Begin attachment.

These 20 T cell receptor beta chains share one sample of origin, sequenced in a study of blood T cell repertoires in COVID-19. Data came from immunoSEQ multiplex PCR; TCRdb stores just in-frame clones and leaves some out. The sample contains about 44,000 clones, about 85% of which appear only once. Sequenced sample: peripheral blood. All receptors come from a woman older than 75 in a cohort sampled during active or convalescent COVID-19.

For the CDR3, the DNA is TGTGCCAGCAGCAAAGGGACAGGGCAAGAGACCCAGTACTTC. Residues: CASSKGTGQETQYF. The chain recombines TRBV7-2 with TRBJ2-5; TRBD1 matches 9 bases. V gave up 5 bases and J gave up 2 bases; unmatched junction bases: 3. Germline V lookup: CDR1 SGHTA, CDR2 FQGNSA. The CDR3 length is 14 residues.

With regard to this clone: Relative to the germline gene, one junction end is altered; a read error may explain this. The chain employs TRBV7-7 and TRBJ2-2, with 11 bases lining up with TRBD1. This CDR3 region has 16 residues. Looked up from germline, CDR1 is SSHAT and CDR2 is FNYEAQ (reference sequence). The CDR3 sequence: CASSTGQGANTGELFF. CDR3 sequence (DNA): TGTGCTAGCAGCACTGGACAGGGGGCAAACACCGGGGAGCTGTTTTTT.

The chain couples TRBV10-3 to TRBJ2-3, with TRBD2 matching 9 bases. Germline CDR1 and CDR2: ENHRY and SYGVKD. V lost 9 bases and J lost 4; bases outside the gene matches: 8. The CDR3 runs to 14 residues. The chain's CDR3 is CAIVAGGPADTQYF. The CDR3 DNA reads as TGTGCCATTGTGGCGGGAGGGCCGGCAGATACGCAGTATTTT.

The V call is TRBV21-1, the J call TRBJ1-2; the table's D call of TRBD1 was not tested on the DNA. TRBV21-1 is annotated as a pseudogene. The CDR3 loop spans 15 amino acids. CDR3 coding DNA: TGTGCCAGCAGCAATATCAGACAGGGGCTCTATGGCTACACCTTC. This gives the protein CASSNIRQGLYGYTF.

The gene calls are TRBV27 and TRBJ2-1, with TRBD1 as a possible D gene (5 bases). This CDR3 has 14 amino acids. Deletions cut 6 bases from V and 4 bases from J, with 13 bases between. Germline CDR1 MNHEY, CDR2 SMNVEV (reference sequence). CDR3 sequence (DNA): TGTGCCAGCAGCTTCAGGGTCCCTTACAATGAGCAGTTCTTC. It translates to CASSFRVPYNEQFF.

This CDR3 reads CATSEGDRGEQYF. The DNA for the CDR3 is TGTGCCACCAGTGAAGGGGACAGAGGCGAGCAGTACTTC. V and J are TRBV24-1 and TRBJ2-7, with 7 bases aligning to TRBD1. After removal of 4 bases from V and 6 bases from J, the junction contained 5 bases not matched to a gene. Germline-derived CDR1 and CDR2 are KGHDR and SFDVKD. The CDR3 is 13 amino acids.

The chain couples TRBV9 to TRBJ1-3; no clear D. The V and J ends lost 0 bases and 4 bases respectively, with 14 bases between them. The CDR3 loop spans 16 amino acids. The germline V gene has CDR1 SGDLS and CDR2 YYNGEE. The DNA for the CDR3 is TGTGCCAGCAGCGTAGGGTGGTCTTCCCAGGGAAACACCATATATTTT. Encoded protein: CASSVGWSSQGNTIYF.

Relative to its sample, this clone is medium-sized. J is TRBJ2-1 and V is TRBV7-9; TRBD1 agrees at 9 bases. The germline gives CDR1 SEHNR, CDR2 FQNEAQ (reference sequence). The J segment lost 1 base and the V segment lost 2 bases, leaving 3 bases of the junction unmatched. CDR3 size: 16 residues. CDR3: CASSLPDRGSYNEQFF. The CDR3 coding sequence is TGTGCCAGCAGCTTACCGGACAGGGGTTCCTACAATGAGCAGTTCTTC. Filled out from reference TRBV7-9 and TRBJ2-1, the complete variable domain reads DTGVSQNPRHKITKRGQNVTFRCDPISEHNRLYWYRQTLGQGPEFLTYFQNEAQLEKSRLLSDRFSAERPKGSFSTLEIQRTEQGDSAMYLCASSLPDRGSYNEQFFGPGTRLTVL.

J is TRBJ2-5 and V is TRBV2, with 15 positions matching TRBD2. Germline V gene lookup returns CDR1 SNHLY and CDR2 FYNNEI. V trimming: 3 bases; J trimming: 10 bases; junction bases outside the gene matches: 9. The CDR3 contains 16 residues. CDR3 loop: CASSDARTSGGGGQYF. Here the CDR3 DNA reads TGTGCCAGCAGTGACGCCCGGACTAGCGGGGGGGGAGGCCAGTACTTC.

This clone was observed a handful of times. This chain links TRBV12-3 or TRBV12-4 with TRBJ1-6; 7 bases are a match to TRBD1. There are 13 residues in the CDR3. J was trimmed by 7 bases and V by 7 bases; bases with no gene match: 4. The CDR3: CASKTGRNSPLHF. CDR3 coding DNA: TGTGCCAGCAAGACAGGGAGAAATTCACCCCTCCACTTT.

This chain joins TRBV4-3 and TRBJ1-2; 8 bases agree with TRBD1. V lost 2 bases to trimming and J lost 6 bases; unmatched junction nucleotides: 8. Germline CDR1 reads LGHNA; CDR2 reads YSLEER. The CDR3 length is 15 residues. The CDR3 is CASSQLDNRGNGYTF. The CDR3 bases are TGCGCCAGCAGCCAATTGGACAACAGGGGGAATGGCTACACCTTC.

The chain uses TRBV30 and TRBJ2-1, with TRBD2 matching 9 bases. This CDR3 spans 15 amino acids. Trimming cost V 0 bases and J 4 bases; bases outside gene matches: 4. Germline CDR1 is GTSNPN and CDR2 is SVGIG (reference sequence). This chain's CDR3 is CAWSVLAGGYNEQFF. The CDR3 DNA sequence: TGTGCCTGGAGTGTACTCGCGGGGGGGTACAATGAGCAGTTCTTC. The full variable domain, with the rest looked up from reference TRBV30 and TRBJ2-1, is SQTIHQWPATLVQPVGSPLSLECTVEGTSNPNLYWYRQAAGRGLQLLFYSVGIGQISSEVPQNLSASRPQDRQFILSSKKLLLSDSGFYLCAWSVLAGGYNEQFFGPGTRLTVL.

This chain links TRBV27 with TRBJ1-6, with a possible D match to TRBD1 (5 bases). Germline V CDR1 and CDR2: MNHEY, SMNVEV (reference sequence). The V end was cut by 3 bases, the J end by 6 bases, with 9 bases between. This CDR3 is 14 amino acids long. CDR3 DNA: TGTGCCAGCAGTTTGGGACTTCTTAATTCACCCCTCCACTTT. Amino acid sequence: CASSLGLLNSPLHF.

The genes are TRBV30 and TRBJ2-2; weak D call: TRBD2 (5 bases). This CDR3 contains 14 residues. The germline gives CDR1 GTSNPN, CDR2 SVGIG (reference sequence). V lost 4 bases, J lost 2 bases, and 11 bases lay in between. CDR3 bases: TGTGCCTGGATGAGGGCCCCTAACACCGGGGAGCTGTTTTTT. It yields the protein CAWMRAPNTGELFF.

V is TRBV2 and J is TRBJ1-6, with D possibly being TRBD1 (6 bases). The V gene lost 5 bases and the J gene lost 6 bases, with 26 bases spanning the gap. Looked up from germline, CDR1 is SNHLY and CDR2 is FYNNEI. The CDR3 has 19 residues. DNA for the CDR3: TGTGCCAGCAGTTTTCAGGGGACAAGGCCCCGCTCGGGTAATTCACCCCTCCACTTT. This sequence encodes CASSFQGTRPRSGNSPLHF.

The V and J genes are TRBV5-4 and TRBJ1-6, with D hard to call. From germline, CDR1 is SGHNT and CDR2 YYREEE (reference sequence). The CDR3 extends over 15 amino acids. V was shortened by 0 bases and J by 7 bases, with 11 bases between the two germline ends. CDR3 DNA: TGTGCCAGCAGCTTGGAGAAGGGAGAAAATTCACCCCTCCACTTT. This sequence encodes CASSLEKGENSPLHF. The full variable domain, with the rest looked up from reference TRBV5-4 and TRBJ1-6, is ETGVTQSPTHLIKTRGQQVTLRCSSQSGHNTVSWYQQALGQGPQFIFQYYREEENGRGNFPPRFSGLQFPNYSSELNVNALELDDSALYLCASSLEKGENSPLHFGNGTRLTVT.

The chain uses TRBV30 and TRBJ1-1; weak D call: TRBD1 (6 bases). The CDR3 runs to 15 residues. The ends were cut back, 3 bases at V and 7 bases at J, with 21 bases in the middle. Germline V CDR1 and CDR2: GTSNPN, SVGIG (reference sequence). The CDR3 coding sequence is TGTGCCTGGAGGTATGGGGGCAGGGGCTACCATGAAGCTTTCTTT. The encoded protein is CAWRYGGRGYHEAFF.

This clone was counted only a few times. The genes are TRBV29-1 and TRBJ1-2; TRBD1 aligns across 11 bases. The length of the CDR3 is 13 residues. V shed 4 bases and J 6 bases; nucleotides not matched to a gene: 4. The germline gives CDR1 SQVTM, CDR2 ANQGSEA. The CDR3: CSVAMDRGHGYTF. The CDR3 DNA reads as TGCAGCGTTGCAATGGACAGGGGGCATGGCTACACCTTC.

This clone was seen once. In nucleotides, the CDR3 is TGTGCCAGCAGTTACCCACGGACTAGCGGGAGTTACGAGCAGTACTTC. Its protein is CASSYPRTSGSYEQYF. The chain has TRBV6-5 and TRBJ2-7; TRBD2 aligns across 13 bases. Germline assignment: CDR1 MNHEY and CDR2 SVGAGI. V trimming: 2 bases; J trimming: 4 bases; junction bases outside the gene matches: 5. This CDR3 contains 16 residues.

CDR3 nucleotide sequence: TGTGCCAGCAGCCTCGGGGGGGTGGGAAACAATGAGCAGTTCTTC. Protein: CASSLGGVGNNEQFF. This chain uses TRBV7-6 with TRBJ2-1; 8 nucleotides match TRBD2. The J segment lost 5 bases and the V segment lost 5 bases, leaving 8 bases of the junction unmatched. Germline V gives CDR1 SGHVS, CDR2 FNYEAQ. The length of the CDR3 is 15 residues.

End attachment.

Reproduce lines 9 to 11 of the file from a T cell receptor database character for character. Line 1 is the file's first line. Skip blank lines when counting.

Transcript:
Relative to its sample, this clone is medium-sized. J is TRBJ2-1 and V is TRBV7-9; TRBD1 agrees at 9 bases. The germline gives CDR1 SEHNR, CDR2 FQNEAQ (reference sequence). The J segment lost 1 base and the V segment lost 2 bases, leaving 3 bases of the junction unmatched. CDR3 size: 16 residues. CDR3: CASSLPDRGSYNEQFF. The CDR3 coding sequence is TGTGCCAGCAGCTTACCGGACAGGGGTTCCTACAATGAGCAGTTCTTC. Filled out from reference TRBV7-9 and TRBJ2-1, the complete variable domain reads DTGVSQNPRHKITKRGQNVTFRCDPISEHNRLYWYRQTLGQGPEFLTYFQNEAQLEKSRLLSDRFSAERPKGSFSTLEIQRTEQGDSAMYLCASSLPDRGSYNEQFFGPGTRLTVL.

J is TRBJ2-5 and V is TRBV2, with 15 positions matching TRBD2. Germline V gene lookup returns CDR1 SNHLY and CDR2 FYNNEI. V trimming: 3 bases; J trimming: 10 bases; junction bases outside the gene matches: 9. The CDR3 contains 16 residues. CDR3 loop: CASSDARTSGGGGQYF. Here the CDR3 DNA reads TGTGCCAGCAGTGACGCCCGGACTAGCGGGGGGGGAGGCCAGTACTTC.

This clone was observed a handful of times. This chain links TRBV12-3 or TRBV12-4 with TRBJ1-6; 7 bases are a match to TRBD1. There are 13 residues in the CDR3. J was trimmed by 7 bases and V by 7 bases; bases with no gene match: 4. The CDR3: CASKTGRNSPLHF. CDR3 coding DNA: TGTGCCAGCAAGACAGGGAGAAATTCACCCCTCCACTTT.